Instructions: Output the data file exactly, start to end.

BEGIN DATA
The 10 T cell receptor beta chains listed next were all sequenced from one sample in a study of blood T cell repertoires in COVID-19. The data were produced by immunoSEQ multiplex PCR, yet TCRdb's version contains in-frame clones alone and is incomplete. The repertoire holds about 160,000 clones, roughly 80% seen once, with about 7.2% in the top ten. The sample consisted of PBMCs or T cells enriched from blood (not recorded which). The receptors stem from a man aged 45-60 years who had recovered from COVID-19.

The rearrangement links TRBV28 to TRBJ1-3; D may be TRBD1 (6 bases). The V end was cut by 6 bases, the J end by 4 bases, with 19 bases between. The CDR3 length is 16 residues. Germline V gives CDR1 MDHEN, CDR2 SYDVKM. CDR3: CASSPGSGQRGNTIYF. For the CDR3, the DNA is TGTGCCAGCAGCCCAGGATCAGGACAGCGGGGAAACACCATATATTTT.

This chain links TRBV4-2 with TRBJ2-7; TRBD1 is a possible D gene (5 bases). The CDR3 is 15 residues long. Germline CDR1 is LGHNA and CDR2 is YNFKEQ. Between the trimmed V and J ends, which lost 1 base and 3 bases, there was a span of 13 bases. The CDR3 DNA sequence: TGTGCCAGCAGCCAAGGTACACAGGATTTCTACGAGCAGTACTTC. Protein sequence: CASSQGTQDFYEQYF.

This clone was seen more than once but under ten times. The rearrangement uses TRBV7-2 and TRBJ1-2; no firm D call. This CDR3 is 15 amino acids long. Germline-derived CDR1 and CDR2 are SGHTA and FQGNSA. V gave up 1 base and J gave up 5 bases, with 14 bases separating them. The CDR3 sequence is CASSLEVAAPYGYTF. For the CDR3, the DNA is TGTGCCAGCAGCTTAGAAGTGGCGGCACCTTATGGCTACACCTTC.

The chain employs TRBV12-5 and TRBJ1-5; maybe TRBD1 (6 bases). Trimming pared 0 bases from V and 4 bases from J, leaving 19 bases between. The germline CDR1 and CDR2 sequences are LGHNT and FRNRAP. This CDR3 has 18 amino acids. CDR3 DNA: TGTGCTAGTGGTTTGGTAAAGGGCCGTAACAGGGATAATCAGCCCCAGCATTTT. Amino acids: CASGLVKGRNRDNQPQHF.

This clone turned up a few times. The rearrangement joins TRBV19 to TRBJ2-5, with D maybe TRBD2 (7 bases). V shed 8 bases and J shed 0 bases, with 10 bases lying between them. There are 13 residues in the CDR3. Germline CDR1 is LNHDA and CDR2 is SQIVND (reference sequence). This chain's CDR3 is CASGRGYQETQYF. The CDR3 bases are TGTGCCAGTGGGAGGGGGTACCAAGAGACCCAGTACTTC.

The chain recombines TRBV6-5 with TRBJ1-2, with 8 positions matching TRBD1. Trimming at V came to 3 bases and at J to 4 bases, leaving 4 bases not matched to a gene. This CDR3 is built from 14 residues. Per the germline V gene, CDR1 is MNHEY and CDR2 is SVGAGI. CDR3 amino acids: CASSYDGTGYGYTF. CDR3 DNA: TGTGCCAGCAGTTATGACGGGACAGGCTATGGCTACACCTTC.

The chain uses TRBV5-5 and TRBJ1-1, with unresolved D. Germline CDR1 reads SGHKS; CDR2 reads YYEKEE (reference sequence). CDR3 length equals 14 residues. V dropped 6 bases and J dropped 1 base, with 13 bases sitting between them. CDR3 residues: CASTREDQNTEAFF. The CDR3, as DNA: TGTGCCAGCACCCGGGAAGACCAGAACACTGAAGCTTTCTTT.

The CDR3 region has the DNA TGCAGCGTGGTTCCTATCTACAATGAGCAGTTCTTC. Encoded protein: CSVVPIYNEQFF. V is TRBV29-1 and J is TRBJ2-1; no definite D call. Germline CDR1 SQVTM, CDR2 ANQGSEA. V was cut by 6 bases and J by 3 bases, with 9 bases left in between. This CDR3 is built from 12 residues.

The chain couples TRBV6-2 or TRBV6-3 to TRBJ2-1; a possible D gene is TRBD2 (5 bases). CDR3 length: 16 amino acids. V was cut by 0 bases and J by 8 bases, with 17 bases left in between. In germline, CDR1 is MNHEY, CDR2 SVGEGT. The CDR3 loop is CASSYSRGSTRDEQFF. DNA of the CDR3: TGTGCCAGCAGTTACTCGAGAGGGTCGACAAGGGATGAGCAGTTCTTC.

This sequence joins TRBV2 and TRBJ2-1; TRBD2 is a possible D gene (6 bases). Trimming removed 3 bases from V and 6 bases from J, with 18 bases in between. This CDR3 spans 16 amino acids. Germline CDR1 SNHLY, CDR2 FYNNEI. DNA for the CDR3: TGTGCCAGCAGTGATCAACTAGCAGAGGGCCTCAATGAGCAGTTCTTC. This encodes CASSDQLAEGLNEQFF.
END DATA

The 10 T cell receptor beta chains listed next were all sequenced from one sample in a study of blood T cell repertoires in COVID-19. The data were produced by immunoSEQ multiplex PCR, yet TCRdb's version contains in-frame clones alone and is incomplete. The repertoire holds about 160,000 clones, roughly 80% seen once, with about 7.2% in the top ten. The sample consisted of PBMCs or T cells enriched from blood (not recorded which). The receptors stem from a man aged 45-60 years who had recovered from COVID-19.

The rearrangement links TRBV28 to TRBJ1-3; D may be TRBD1 (6 bases). The V end was cut by 6 bases, the J end by 4 bases, with 19 bases between. The CDR3 length is 16 residues. Germline V gives CDR1 MDHEN, CDR2 SYDVKM. CDR3: CASSPGSGQRGNTIYF. For the CDR3, the DNA is TGTGCCAGCAGCCCAGGATCAGGACAGCGGGGAAACACCATATATTTT.

This chain links TRBV4-2 with TRBJ2-7; TRBD1 is a possible D gene (5 bases). The CDR3 is 15 residues long. Germline CDR1 is LGHNA and CDR2 is YNFKEQ. Between the trimmed V and J ends, which lost 1 base and 3 bases, there was a span of 13 bases. The CDR3 DNA sequence: TGTGCCAGCAGCCAAGGTACACAGGATTTCTACGAGCAGTACTTC. Protein sequence: CASSQGTQDFYEQYF.

This clone was seen more than once but under ten times. The rearrangement uses TRBV7-2 and TRBJ1-2; no firm D call. This CDR3 is 15 amino acids long. Germline-derived CDR1 and CDR2 are SGHTA and FQGNSA. V gave up 1 base and J gave up 5 bases, with 14 bases separating them. The CDR3 sequence is CASSLEVAAPYGYTF. For the CDR3, the DNA is TGTGCCAGCAGCTTAGAAGTGGCGGCACCTTATGGCTACACCTTC.

The chain employs TRBV12-5 and TRBJ1-5; maybe TRBD1 (6 bases). Trimming pared 0 bases from V and 4 bases from J, leaving 19 bases between. The germline CDR1 and CDR2 sequences are LGHNT and FRNRAP. This CDR3 has 18 amino acids. CDR3 DNA: TGTGCTAGTGGTTTGGTAAAGGGCCGTAACAGGGATAATCAGCCCCAGCATTTT. Amino acids: CASGLVKGRNRDNQPQHF.

This clone turned up a few times. The rearrangement joins TRBV19 to TRBJ2-5, with D maybe TRBD2 (7 bases). V shed 8 bases and J shed 0 bases, with 10 bases lying between them. There are 13 residues in the CDR3. Germline CDR1 is LNHDA and CDR2 is SQIVND (reference sequence). This chain's CDR3 is CASGRGYQETQYF. The CDR3 bases are TGTGCCAGTGGGAGGGGGTACCAAGAGACCCAGTACTTC.

The chain recombines TRBV6-5 with TRBJ1-2, with 8 positions matching TRBD1. Trimming at V came to 3 bases and at J to 4 bases, leaving 4 bases not matched to a gene. This CDR3 is built from 14 residues. Per the germline V gene, CDR1 is MNHEY and CDR2 is SVGAGI. CDR3 amino acids: CASSYDGTGYGYTF. CDR3 DNA: TGTGCCAGCAGTTATGACGGGACAGGCTATGGCTACACCTTC.

The chain uses TRBV5-5 and TRBJ1-1, with unresolved D. Germline CDR1 reads SGHKS; CDR2 reads YYEKEE (reference sequence). CDR3 length equals 14 residues. V dropped 6 bases and J dropped 1 base, with 13 bases sitting between them. CDR3 residues: CASTREDQNTEAFF. The CDR3, as DNA: TGTGCCAGCACCCGGGAAGACCAGAACACTGAAGCTTTCTTT.

The CDR3 region has the DNA TGCAGCGTGGTTCCTATCTACAATGAGCAGTTCTTC. Encoded protein: CSVVPIYNEQFF. V is TRBV29-1 and J is TRBJ2-1; no definite D call. Germline CDR1 SQVTM, CDR2 ANQGSEA. V was cut by 6 bases and J by 3 bases, with 9 bases left in between. This CDR3 is built from 12 residues.

The chain couples TRBV6-2 or TRBV6-3 to TRBJ2-1; a possible D gene is TRBD2 (5 bases). CDR3 length: 16 amino acids. V was cut by 0 bases and J by 8 bases, with 17 bases left in between. In germline, CDR1 is MNHEY, CDR2 SVGEGT. The CDR3 loop is CASSYSRGSTRDEQFF. DNA of the CDR3: TGTGCCAGCAGTTACTCGAGAGGGTCGACAAGGGATGAGCAGTTCTTC.

This sequence joins TRBV2 and TRBJ2-1; TRBD2 is a possible D gene (6 bases). Trimming removed 3 bases from V and 6 bases from J, with 18 bases in between. This CDR3 spans 16 amino acids. Germline CDR1 SNHLY, CDR2 FYNNEI. DNA for the CDR3: TGTGCCAGCAGTGATCAACTAGCAGAGGGCCTCAATGAGCAGTTCTTC. This encodes CASSDQLAEGLNEQFF.